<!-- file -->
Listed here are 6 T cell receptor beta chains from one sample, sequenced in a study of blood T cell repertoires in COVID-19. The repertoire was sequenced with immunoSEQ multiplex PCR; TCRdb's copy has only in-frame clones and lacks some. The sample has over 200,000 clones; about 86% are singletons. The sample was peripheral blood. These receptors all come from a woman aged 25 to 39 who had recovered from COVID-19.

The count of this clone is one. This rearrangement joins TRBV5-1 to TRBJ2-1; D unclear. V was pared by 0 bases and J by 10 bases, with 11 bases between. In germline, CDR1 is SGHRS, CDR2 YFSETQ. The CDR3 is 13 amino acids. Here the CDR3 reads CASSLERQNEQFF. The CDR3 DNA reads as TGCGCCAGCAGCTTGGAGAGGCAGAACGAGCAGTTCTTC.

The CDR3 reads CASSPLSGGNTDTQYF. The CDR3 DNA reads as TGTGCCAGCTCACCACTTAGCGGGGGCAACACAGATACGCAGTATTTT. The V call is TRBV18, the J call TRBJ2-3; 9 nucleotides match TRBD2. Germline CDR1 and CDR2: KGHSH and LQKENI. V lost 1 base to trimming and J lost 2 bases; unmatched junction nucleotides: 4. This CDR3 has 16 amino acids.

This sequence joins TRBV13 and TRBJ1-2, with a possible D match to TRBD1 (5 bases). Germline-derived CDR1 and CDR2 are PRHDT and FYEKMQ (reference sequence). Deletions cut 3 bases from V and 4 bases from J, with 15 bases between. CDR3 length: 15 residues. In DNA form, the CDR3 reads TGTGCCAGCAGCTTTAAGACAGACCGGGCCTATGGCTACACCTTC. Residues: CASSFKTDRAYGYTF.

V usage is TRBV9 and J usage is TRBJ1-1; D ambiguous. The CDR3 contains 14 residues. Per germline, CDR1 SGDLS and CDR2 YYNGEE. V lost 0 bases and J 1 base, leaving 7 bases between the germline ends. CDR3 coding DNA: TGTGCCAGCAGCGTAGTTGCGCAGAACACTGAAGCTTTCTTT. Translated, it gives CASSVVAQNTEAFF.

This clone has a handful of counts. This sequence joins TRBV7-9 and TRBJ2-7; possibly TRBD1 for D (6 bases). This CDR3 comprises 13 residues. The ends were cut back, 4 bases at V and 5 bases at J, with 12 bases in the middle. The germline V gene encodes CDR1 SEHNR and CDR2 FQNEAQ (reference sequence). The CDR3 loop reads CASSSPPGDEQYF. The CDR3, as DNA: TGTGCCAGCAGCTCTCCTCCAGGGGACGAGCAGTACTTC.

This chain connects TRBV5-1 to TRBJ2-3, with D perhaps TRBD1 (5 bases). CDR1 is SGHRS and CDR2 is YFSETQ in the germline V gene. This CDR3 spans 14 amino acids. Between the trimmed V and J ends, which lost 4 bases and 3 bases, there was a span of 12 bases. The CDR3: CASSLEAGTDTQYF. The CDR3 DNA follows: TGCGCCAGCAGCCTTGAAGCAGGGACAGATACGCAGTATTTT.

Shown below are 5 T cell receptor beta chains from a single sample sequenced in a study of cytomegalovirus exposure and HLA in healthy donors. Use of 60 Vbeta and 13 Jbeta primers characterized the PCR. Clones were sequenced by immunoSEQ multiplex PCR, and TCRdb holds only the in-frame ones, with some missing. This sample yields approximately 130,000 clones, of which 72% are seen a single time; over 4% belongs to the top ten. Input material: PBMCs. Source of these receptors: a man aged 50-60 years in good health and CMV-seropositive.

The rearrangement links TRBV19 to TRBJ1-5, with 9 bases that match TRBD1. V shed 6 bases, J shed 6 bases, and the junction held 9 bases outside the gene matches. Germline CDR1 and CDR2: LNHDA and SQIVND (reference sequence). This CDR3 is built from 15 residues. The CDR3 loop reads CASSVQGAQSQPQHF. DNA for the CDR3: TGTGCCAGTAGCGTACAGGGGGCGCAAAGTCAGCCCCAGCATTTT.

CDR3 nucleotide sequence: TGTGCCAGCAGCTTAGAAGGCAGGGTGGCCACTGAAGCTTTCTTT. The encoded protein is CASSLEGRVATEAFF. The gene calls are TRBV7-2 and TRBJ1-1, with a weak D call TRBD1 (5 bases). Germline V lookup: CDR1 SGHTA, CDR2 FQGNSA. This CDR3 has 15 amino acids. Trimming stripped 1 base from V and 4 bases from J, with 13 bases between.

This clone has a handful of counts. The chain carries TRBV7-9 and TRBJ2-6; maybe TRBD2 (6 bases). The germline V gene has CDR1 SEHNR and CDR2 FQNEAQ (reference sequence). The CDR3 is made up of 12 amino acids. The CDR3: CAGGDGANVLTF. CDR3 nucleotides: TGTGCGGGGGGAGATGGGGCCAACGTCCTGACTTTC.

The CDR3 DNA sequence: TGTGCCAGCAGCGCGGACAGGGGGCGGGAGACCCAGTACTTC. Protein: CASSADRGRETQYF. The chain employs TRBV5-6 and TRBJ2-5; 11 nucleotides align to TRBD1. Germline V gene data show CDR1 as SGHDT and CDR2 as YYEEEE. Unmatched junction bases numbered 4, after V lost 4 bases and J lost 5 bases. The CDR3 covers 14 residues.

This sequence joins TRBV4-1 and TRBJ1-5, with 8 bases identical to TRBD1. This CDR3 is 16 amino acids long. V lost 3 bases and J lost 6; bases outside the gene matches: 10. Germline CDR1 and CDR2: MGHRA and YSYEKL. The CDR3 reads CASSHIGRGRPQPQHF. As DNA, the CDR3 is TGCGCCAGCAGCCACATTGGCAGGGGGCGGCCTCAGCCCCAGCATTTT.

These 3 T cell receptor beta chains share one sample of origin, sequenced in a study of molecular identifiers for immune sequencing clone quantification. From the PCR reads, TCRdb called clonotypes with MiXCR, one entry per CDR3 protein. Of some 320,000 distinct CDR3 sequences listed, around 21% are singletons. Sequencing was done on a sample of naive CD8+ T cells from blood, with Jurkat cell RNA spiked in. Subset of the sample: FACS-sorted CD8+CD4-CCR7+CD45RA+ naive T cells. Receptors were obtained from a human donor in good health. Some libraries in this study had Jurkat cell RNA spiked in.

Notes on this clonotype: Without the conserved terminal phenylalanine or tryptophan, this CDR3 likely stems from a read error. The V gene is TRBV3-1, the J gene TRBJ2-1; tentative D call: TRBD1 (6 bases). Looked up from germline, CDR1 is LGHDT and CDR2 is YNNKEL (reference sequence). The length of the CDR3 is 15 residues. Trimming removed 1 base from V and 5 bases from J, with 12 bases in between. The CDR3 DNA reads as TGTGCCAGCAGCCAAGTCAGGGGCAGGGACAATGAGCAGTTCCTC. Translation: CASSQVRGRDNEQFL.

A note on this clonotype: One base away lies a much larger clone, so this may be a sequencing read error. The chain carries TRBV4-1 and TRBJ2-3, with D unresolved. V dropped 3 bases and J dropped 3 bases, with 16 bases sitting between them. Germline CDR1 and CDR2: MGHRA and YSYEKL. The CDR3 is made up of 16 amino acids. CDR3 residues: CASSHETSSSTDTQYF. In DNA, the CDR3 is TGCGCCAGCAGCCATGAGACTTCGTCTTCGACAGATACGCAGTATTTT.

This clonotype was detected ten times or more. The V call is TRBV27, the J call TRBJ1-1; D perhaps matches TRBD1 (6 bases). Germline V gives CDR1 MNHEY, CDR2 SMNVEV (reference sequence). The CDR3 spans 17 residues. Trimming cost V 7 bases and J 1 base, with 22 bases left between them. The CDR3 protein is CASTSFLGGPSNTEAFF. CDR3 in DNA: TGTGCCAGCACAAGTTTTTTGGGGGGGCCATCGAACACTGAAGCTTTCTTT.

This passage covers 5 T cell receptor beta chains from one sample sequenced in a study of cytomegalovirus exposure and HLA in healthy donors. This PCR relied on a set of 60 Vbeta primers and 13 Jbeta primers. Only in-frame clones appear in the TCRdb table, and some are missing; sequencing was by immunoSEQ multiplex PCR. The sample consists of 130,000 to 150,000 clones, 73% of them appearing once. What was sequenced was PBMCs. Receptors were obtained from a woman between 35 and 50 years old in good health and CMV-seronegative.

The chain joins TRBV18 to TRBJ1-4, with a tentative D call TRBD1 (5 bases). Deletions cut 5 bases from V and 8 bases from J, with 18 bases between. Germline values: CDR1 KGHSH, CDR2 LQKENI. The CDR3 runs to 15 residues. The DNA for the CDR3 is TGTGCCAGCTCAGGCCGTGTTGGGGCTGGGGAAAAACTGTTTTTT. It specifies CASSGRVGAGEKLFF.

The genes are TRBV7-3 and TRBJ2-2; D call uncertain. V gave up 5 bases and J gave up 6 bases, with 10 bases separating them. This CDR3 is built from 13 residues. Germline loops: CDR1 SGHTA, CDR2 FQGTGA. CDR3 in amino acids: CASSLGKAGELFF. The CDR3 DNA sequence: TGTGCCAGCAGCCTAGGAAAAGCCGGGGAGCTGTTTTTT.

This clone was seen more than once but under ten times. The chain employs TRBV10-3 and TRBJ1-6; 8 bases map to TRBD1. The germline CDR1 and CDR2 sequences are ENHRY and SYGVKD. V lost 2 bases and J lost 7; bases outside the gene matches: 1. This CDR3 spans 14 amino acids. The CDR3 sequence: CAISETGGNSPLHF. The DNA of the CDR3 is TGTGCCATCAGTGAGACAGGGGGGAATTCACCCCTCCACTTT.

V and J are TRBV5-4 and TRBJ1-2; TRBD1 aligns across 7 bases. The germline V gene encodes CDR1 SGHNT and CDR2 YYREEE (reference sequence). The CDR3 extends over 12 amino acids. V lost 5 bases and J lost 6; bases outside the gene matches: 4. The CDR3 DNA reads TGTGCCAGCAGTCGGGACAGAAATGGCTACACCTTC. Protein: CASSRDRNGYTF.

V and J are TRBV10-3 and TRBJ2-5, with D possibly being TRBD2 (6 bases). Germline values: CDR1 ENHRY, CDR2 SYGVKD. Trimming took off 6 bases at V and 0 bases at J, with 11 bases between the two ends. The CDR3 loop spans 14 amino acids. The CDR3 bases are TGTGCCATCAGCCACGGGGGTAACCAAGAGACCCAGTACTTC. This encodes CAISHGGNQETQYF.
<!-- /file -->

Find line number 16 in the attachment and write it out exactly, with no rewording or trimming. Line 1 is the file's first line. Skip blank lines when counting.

A note on this clonotype: One base away lies a much larger clone, so this may be a sequencing read error. The chain carries TRBV4-1 and TRBJ2-3, with D unresolved. V dropped 3 bases and J dropped 3 bases, with 16 bases sitting between them. Germline CDR1 and CDR2: MGHRA and YSYEKL. The CDR3 is made up of 16 amino acids. CDR3 residues: CASSHETSSSTDTQYF. In DNA, the CDR3 is TGCGCCAGCAGCCATGAGACTTCGTCTTCGACAGATACGCAGTATTTT.